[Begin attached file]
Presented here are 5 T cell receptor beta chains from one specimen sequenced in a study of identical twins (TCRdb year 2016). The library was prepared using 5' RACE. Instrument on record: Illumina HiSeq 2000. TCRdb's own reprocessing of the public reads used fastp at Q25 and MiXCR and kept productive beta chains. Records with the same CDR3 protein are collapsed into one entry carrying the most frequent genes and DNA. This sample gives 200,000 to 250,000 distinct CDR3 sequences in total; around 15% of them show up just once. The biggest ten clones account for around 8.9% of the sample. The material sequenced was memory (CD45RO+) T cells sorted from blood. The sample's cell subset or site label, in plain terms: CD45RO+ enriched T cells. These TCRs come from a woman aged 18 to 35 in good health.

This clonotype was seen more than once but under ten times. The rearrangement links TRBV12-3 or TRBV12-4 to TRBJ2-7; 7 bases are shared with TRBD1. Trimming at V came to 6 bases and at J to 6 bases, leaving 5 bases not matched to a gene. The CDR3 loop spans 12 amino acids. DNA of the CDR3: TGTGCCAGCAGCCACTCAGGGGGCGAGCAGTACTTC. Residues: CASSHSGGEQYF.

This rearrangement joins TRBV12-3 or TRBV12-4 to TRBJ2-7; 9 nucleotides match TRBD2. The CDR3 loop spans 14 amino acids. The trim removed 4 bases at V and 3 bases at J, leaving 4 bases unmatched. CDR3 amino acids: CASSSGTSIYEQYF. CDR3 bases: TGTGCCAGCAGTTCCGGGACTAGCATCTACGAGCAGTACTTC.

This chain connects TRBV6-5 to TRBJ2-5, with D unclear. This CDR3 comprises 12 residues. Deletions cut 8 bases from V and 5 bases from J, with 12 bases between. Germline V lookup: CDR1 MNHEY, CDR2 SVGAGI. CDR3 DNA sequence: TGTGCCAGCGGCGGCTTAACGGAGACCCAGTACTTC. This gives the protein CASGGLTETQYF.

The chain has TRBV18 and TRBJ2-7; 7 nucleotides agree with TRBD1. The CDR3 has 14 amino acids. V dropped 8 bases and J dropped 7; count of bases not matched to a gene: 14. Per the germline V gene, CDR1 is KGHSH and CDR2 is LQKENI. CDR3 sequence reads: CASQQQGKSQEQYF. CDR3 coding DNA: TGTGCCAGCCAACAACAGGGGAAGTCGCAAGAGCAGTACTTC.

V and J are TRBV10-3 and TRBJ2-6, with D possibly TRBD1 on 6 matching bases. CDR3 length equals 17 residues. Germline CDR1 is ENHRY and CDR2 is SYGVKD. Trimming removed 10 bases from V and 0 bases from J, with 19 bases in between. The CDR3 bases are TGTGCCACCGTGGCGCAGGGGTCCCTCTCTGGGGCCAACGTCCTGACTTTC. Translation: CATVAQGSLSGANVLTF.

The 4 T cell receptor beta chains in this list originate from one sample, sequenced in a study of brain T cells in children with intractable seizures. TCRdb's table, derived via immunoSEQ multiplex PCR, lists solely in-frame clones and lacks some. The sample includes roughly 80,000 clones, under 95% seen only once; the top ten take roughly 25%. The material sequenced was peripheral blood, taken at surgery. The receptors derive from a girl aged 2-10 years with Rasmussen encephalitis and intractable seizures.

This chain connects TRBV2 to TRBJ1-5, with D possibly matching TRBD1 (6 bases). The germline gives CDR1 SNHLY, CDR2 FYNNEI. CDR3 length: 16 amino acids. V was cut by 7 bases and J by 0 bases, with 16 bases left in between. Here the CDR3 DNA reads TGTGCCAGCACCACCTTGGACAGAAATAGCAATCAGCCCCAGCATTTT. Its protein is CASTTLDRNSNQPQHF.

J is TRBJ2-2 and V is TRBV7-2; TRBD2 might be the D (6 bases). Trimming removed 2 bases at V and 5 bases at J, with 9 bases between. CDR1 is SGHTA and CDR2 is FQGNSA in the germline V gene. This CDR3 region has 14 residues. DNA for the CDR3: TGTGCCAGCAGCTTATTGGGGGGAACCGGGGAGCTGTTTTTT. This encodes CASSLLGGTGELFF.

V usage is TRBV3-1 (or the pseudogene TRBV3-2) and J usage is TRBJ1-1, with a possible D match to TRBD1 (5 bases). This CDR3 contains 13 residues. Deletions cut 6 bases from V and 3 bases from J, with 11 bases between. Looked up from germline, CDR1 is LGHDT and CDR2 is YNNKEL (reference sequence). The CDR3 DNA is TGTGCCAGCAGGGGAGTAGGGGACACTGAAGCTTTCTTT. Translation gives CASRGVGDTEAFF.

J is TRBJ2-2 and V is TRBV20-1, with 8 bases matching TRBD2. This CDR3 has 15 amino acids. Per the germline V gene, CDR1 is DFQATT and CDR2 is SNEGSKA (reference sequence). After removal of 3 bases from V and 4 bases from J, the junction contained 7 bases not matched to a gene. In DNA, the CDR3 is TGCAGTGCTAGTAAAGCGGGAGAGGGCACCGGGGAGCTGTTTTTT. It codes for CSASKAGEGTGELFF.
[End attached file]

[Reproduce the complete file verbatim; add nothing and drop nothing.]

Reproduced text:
Presented here are 5 T cell receptor beta chains from one specimen sequenced in a study of identical twins (TCRdb year 2016). The library was prepared using 5' RACE. Instrument on record: Illumina HiSeq 2000. TCRdb's own reprocessing of the public reads used fastp at Q25 and MiXCR and kept productive beta chains. Records with the same CDR3 protein are collapsed into one entry carrying the most frequent genes and DNA. This sample gives 200,000 to 250,000 distinct CDR3 sequences in total; around 15% of them show up just once. The biggest ten clones account for around 8.9% of the sample. The material sequenced was memory (CD45RO+) T cells sorted from blood. The sample's cell subset or site label, in plain terms: CD45RO+ enriched T cells. These TCRs come from a woman aged 18 to 35 in good health.

This clonotype was seen more than once but under ten times. The rearrangement links TRBV12-3 or TRBV12-4 to TRBJ2-7; 7 bases are shared with TRBD1. Trimming at V came to 6 bases and at J to 6 bases, leaving 5 bases not matched to a gene. The CDR3 loop spans 12 amino acids. DNA of the CDR3: TGTGCCAGCAGCCACTCAGGGGGCGAGCAGTACTTC. Residues: CASSHSGGEQYF.

This rearrangement joins TRBV12-3 or TRBV12-4 to TRBJ2-7; 9 nucleotides match TRBD2. The CDR3 loop spans 14 amino acids. The trim removed 4 bases at V and 3 bases at J, leaving 4 bases unmatched. CDR3 amino acids: CASSSGTSIYEQYF. CDR3 bases: TGTGCCAGCAGTTCCGGGACTAGCATCTACGAGCAGTACTTC.

This chain connects TRBV6-5 to TRBJ2-5, with D unclear. This CDR3 comprises 12 residues. Deletions cut 8 bases from V and 5 bases from J, with 12 bases between. Germline V lookup: CDR1 MNHEY, CDR2 SVGAGI. CDR3 DNA sequence: TGTGCCAGCGGCGGCTTAACGGAGACCCAGTACTTC. This gives the protein CASGGLTETQYF.

The chain has TRBV18 and TRBJ2-7; 7 nucleotides agree with TRBD1. The CDR3 has 14 amino acids. V dropped 8 bases and J dropped 7; count of bases not matched to a gene: 14. Per the germline V gene, CDR1 is KGHSH and CDR2 is LQKENI. CDR3 sequence reads: CASQQQGKSQEQYF. CDR3 coding DNA: TGTGCCAGCCAACAACAGGGGAAGTCGCAAGAGCAGTACTTC.

V and J are TRBV10-3 and TRBJ2-6, with D possibly TRBD1 on 6 matching bases. CDR3 length equals 17 residues. Germline CDR1 is ENHRY and CDR2 is SYGVKD. Trimming removed 10 bases from V and 0 bases from J, with 19 bases in between. The CDR3 bases are TGTGCCACCGTGGCGCAGGGGTCCCTCTCTGGGGCCAACGTCCTGACTTTC. Translation: CATVAQGSLSGANVLTF.

The 4 T cell receptor beta chains in this list originate from one sample, sequenced in a study of brain T cells in children with intractable seizures. TCRdb's table, derived via immunoSEQ multiplex PCR, lists solely in-frame clones and lacks some. The sample includes roughly 80,000 clones, under 95% seen only once; the top ten take roughly 25%. The material sequenced was peripheral blood, taken at surgery. The receptors derive from a girl aged 2-10 years with Rasmussen encephalitis and intractable seizures.

This chain connects TRBV2 to TRBJ1-5, with D possibly matching TRBD1 (6 bases). The germline gives CDR1 SNHLY, CDR2 FYNNEI. CDR3 length: 16 amino acids. V was cut by 7 bases and J by 0 bases, with 16 bases left in between. Here the CDR3 DNA reads TGTGCCAGCACCACCTTGGACAGAAATAGCAATCAGCCCCAGCATTTT. Its protein is CASTTLDRNSNQPQHF.

J is TRBJ2-2 and V is TRBV7-2; TRBD2 might be the D (6 bases). Trimming removed 2 bases at V and 5 bases at J, with 9 bases between. CDR1 is SGHTA and CDR2 is FQGNSA in the germline V gene. This CDR3 region has 14 residues. DNA for the CDR3: TGTGCCAGCAGCTTATTGGGGGGAACCGGGGAGCTGTTTTTT. This encodes CASSLLGGTGELFF.

V usage is TRBV3-1 (or the pseudogene TRBV3-2) and J usage is TRBJ1-1, with a possible D match to TRBD1 (5 bases). This CDR3 contains 13 residues. Deletions cut 6 bases from V and 3 bases from J, with 11 bases between. Looked up from germline, CDR1 is LGHDT and CDR2 is YNNKEL (reference sequence). The CDR3 DNA is TGTGCCAGCAGGGGAGTAGGGGACACTGAAGCTTTCTTT. Translation gives CASRGVGDTEAFF.

J is TRBJ2-2 and V is TRBV20-1, with 8 bases matching TRBD2. This CDR3 has 15 amino acids. Per the germline V gene, CDR1 is DFQATT and CDR2 is SNEGSKA (reference sequence). After removal of 3 bases from V and 4 bases from J, the junction contained 7 bases not matched to a gene. In DNA, the CDR3 is TGCAGTGCTAGTAAAGCGGGAGAGGGCACCGGGGAGCTGTTTTTT. It codes for CSASKAGEGTGELFF.